Warning: mild spoilers ahead.
Book title: Dark, foreboding, and absolutely amazing.
Cover: WOAH. Pretty cool, right?
“Seventeen years ago the Kingdom of Winter was conquered and its citizens enslaved, leaving them without magic or a monarch. Now the Winterians’ only hope for freedom is in the eight survivors who managed to escape, and who have been searching for the chance to steal back Winter’s magic and rebuild the kingdom ever since.
“Orphaned as an infant during Winter’s defeat, Meira has lived her whole life as a refugee. Training to be a warrior – and desperately in love with her best friend and future king, Mather – she would do anything to help Winter rise to power again. So when scouts discover the location of the ancient locket that can restore their magic, Meira decides to go after it, only to find herself thrust into a world of evil magic and dangerous politics – and to realize that her destiny is not, never has been, her own.”
Suffice it to say, I had some high hopes for this book.
So, onto the story:
First: this book is a fantasy written in first person, present tense, which I thought was pretty cool. It used to be, fantasy novels were almost always in third person, past tense and dystopian/sci-fi were in first person, (sometimes) present tense. Anyway, it was a little surprising at first, but you get used to it.
Second: I loved Meira. I loved how she wanted to be willing to help in any way possible, but really she just wanted to remain her own person and do things on her own terms. I also loved how her weapon of choice was a chakram, because I’ve never heard of it, and it’s such a lovely change from swords and archery (though I also love swords and archery, so…)
I also love the dynamic between Meira and Sir. However, as much as I wanted to like the other characters (Mather and Theron, specifically), it was a bit difficult. I feel like they weren’t developed particularly well. It’s understandable that, considering the way the story is told, Meira is the only one who gets really developed. But I wish we could’ve seen a bit more of Theron and Mather. Maybe that’ll come in the sequel?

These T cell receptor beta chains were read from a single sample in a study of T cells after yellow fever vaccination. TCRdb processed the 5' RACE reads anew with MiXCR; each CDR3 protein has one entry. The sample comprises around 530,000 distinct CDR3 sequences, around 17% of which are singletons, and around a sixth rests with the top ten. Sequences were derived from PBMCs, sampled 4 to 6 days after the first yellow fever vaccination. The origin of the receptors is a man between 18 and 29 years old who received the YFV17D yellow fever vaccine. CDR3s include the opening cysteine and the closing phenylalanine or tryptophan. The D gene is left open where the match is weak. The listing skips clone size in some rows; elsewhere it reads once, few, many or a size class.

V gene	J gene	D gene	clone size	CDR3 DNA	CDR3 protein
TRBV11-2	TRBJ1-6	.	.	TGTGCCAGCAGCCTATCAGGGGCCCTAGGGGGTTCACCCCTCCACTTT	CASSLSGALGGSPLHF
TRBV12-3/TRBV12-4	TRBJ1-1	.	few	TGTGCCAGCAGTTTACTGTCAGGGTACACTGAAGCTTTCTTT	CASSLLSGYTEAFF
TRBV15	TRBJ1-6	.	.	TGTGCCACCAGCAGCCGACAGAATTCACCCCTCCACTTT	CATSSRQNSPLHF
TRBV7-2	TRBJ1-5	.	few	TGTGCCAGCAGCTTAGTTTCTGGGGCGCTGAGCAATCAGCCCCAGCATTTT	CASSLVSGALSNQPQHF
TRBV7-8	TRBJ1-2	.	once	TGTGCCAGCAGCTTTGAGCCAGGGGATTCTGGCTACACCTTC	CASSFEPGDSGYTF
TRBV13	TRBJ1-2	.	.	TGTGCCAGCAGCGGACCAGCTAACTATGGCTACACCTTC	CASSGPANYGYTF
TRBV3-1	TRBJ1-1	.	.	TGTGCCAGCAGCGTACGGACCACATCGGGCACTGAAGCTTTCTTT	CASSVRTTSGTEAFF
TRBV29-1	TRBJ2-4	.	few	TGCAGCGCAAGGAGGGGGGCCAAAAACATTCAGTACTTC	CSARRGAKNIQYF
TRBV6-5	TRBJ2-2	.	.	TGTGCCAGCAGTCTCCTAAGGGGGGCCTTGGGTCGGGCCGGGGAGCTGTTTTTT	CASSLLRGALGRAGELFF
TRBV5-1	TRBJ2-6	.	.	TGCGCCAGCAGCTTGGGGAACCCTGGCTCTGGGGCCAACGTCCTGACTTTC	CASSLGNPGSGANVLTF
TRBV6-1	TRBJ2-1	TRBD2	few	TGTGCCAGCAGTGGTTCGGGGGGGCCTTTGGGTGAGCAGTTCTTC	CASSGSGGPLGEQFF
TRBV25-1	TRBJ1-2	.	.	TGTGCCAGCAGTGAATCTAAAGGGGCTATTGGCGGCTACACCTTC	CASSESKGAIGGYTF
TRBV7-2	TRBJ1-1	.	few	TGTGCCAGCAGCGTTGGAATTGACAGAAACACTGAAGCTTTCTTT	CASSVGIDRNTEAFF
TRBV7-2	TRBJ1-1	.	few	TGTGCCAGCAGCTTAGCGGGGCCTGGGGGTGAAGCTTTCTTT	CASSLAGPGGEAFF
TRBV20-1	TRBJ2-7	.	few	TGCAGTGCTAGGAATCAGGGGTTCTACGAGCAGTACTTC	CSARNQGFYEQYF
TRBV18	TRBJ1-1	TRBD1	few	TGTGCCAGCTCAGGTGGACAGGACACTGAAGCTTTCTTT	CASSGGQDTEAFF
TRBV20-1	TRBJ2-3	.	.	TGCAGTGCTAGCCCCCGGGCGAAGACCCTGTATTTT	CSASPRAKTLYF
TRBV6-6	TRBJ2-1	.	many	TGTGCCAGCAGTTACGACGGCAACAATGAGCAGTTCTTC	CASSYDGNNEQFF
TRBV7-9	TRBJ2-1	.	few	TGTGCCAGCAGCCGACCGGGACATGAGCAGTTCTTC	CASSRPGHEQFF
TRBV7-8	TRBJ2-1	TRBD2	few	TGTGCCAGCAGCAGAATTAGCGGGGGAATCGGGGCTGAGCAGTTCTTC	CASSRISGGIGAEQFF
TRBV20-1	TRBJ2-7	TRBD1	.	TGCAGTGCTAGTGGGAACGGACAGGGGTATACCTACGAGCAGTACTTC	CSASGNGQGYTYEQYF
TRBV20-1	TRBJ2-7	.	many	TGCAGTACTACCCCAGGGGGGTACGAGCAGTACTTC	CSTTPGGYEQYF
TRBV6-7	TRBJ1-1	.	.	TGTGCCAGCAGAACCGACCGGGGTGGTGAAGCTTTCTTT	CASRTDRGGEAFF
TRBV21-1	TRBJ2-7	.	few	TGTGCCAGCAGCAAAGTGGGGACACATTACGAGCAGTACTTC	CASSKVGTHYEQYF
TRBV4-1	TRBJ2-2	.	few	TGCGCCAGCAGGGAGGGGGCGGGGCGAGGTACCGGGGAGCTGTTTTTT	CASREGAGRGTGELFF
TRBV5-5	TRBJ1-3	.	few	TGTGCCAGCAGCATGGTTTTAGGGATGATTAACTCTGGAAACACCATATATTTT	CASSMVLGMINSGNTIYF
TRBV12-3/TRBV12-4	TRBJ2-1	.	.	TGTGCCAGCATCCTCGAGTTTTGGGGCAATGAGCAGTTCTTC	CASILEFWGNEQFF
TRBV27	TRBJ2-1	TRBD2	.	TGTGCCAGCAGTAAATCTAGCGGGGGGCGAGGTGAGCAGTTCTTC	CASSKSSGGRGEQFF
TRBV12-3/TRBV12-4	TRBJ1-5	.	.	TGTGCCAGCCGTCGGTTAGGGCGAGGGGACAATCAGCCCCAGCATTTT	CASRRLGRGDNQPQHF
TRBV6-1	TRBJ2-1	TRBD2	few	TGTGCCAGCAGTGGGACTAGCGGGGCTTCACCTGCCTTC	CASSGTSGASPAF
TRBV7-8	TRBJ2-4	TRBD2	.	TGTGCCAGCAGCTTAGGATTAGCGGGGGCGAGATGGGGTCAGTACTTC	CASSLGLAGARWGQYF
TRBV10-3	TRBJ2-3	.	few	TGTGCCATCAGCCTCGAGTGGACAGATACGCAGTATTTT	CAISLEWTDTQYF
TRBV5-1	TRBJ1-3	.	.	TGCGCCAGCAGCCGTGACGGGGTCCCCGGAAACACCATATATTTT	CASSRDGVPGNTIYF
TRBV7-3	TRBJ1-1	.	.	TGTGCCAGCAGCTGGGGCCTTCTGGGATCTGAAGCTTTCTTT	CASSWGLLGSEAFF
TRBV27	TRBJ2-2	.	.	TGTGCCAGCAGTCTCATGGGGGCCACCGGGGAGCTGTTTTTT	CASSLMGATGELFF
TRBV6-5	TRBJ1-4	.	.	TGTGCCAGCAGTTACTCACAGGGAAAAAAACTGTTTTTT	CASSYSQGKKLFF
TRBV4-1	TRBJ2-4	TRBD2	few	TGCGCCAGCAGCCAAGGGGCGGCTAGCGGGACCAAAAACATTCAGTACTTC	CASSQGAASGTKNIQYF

I think my biggest issue was its predictability. I won’t give anything away, of course, but even in the beginning, I was like… something doesn’t feel right. And midway through the book, I’m about 90% sure what’s going to happen in the end; I just read it because I was 10% unsure, and the book was well-written enough to push through.
Speaking of endings, though, wow. The part right before the climax was probably my favorite, because Meira really seems to grow as a character. But the ending was pretty action-packed as well, and does a pretty good job at hinting what Book 2’s going to be about.
So I’m going to rate this book as 4 stars.
As a side note for any authors planning to write about a battle: if you live in a castle and your castle is attacked, I’d probably suggest spending the few hours before the attack strengthening your defenses, rather than shoving all of your troops outside the walls. Unless the king being attacked is bad at war (as is the case in the book)- in which case, it’s perfectly okay to show them make mistakes like these. Besides, the king defending his castle still won, so… He must’ve done something right.